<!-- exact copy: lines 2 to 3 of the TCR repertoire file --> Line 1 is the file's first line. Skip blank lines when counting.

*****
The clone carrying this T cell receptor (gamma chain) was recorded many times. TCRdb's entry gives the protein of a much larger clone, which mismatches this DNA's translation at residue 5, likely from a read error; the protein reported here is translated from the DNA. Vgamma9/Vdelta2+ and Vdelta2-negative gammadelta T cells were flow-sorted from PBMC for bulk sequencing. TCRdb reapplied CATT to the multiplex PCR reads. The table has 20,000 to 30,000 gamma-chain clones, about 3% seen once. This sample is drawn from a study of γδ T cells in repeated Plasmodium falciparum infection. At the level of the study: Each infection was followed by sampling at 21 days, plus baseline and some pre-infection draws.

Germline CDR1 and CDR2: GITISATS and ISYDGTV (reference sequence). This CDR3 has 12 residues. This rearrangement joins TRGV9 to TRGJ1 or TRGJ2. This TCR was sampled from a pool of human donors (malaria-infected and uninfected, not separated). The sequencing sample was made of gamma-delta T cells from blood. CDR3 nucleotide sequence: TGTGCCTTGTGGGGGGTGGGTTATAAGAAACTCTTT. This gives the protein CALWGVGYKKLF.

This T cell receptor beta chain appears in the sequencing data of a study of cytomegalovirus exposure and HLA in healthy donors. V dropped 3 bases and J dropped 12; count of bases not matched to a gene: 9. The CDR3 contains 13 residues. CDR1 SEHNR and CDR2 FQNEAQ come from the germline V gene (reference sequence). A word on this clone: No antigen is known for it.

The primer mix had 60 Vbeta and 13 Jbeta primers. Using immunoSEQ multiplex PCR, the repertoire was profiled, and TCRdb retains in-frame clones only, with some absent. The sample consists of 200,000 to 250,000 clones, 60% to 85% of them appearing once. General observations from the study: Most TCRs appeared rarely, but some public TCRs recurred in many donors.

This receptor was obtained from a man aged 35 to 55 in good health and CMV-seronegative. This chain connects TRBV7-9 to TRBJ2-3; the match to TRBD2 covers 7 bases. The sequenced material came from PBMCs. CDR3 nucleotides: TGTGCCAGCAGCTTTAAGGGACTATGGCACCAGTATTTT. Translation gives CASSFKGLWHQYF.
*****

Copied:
Germline CDR1 and CDR2: GITISATS and ISYDGTV (reference sequence). This CDR3 has 12 residues. This rearrangement joins TRGV9 to TRGJ1 or TRGJ2. This TCR was sampled from a pool of human donors (malaria-infected and uninfected, not separated). The sequencing sample was made of gamma-delta T cells from blood. CDR3 nucleotide sequence: TGTGCCTTGTGGGGGGTGGGTTATAAGAAACTCTTT. This gives the protein CALWGVGYKKLF.

This T cell receptor beta chain appears in the sequencing data of a study of cytomegalovirus exposure and HLA in healthy donors. V dropped 3 bases and J dropped 12; count of bases not matched to a gene: 9. The CDR3 contains 13 residues. CDR1 SEHNR and CDR2 FQNEAQ come from the germline V gene (reference sequence). A word on this clone: No antigen is known for it.